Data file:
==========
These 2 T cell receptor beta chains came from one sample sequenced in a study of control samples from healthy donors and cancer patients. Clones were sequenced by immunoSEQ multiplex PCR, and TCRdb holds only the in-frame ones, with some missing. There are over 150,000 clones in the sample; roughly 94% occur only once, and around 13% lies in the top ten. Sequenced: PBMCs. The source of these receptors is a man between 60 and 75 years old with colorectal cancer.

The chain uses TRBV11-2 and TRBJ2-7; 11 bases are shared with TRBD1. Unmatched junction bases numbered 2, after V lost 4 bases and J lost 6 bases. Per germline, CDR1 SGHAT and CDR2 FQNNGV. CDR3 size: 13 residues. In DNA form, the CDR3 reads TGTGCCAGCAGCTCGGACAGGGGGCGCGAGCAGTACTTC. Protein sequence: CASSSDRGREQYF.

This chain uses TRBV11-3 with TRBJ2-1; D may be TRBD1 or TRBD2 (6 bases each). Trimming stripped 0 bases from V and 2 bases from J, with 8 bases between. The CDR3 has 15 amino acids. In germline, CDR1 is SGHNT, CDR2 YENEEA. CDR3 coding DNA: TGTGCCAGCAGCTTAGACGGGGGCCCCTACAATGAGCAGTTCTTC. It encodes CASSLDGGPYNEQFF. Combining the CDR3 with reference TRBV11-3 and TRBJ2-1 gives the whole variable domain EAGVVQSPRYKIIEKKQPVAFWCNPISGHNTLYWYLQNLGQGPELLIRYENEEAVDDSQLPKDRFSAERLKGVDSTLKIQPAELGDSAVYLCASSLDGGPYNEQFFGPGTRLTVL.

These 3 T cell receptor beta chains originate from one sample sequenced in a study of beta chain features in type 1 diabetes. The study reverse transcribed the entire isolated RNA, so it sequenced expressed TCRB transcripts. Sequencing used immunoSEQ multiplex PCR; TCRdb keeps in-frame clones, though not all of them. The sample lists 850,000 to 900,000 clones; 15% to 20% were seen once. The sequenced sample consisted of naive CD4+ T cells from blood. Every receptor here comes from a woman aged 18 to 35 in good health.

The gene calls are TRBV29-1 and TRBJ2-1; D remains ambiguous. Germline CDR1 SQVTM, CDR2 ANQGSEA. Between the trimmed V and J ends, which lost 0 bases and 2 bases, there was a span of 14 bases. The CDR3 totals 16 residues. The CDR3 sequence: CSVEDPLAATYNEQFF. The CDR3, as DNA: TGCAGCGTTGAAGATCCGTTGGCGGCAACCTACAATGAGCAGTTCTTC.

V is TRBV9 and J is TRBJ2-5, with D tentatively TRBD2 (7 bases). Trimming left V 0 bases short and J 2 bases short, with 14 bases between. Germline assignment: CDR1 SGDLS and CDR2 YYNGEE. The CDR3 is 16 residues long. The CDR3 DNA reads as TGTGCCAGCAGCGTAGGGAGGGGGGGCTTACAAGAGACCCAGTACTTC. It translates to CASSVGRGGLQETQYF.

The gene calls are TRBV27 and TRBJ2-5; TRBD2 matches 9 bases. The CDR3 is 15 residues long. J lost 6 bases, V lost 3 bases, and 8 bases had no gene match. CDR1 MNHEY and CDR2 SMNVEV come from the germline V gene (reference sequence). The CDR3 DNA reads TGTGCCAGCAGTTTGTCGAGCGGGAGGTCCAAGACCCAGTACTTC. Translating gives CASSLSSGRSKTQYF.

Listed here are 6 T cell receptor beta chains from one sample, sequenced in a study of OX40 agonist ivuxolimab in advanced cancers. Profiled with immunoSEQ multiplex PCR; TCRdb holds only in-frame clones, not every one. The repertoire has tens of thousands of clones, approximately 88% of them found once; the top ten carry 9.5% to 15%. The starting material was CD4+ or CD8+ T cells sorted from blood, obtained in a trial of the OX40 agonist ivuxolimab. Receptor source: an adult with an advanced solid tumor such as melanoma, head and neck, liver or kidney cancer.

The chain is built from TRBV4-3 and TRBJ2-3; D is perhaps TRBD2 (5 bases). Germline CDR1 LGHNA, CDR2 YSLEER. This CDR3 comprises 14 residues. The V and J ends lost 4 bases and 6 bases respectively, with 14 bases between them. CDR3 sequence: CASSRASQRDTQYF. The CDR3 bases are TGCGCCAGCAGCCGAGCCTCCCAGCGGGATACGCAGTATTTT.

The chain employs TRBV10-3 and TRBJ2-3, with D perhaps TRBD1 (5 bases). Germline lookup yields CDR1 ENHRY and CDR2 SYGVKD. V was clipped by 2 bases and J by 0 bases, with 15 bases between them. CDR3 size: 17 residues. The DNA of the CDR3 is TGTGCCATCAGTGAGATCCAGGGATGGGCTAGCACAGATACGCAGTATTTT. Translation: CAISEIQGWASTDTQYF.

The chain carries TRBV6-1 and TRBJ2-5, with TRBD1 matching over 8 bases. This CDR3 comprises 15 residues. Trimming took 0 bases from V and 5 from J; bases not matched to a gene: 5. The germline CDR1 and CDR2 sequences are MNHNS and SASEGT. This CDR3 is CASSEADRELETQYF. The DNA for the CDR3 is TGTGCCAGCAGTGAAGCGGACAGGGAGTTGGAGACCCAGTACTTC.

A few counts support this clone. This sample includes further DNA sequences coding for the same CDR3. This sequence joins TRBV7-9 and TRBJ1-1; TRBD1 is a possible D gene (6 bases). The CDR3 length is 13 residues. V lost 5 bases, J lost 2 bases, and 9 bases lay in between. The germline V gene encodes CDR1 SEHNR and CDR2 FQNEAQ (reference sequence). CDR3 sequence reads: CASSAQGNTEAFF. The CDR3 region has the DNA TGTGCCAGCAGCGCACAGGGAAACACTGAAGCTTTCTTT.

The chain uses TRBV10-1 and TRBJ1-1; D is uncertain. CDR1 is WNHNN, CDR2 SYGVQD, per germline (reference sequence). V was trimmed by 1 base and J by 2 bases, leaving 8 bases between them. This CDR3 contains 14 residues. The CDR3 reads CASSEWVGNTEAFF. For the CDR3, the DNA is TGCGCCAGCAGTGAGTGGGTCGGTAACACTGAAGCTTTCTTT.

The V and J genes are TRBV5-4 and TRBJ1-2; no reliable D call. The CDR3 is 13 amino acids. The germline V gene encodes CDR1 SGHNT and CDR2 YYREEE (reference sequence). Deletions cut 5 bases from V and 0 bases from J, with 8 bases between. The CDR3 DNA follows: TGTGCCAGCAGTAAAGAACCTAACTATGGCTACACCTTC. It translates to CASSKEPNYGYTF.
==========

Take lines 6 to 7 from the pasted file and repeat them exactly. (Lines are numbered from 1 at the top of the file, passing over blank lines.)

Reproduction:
V is TRBV9 and J is TRBJ2-5, with D tentatively TRBD2 (7 bases). Trimming left V 0 bases short and J 2 bases short, with 14 bases between. Germline assignment: CDR1 SGDLS and CDR2 YYNGEE. The CDR3 is 16 residues long. The CDR3 DNA reads as TGTGCCAGCAGCGTAGGGAGGGGGGGCTTACAAGAGACCCAGTACTTC. It translates to CASSVGRGGLQETQYF.

The gene calls are TRBV27 and TRBJ2-5; TRBD2 matches 9 bases. The CDR3 is 15 residues long. J lost 6 bases, V lost 3 bases, and 8 bases had no gene match. CDR1 MNHEY and CDR2 SMNVEV come from the germline V gene (reference sequence). The CDR3 DNA reads TGTGCCAGCAGTTTGTCGAGCGGGAGGTCCAAGACCCAGTACTTC. Translating gives CASSLSSGRSKTQYF.